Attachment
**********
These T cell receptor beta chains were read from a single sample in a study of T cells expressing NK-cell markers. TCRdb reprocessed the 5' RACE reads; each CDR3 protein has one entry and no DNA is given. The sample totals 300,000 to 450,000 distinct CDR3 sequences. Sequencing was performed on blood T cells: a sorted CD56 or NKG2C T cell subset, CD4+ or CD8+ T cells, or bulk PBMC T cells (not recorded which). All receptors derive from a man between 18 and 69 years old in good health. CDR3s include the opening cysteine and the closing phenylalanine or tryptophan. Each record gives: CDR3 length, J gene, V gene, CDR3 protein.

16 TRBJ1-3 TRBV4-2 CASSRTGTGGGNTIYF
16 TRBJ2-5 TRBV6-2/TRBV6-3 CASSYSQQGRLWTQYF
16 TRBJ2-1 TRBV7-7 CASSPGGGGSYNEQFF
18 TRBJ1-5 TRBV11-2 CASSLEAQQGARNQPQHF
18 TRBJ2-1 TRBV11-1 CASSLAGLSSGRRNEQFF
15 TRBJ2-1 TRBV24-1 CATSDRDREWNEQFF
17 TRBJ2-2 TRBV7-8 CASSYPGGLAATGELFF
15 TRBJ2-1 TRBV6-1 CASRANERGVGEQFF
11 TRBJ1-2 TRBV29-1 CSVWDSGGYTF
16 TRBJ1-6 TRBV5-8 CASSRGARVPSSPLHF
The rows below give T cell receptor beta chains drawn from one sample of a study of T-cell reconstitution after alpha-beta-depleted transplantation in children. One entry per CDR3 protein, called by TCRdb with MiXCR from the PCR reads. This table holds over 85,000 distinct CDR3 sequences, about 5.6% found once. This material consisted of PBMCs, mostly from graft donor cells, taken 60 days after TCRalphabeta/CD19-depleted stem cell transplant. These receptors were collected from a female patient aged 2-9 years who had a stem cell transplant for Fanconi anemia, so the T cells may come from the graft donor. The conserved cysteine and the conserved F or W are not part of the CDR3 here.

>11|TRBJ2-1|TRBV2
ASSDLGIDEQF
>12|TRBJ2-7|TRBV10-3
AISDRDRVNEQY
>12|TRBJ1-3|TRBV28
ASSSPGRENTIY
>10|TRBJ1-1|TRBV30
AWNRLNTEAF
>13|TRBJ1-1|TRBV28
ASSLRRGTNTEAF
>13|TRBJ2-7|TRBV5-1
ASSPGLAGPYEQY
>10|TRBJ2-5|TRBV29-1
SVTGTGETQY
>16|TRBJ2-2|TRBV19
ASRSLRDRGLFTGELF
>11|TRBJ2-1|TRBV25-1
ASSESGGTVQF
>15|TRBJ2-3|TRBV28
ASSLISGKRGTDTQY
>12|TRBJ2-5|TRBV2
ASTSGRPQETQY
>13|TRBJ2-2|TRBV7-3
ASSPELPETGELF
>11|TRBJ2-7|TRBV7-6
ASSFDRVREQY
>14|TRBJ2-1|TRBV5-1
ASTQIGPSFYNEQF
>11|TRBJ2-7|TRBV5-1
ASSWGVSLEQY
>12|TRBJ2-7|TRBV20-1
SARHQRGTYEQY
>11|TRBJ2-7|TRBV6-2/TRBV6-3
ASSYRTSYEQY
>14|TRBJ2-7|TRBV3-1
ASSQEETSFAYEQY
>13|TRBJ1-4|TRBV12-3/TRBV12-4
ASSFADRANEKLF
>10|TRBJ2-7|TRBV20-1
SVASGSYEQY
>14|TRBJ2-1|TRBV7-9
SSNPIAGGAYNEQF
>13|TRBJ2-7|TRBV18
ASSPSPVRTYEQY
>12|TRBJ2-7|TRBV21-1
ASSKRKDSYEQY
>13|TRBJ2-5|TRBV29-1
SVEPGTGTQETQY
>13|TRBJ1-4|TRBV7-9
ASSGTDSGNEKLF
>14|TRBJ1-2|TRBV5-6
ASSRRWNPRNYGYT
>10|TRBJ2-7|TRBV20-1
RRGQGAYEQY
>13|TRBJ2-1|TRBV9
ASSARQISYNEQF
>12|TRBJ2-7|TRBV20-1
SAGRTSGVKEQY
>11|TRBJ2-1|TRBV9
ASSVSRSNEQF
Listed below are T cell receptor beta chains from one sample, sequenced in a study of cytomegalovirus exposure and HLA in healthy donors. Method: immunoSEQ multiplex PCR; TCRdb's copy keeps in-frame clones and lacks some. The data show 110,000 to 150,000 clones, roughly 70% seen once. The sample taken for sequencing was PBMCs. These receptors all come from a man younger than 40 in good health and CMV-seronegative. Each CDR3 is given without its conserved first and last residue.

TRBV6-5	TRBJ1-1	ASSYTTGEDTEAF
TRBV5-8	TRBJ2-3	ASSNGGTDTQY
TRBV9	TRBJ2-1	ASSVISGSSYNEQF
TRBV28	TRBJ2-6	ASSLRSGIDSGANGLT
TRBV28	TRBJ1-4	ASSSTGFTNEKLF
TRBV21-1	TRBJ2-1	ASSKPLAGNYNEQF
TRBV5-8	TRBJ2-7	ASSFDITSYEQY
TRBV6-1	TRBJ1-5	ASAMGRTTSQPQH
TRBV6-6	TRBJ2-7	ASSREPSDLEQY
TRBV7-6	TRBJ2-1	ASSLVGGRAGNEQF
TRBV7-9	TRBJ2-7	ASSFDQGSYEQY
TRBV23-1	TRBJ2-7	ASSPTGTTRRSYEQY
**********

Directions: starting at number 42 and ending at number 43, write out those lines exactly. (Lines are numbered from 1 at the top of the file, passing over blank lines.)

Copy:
ASSWGVSLEQY
>12|TRBJ2-7|TRBV20-1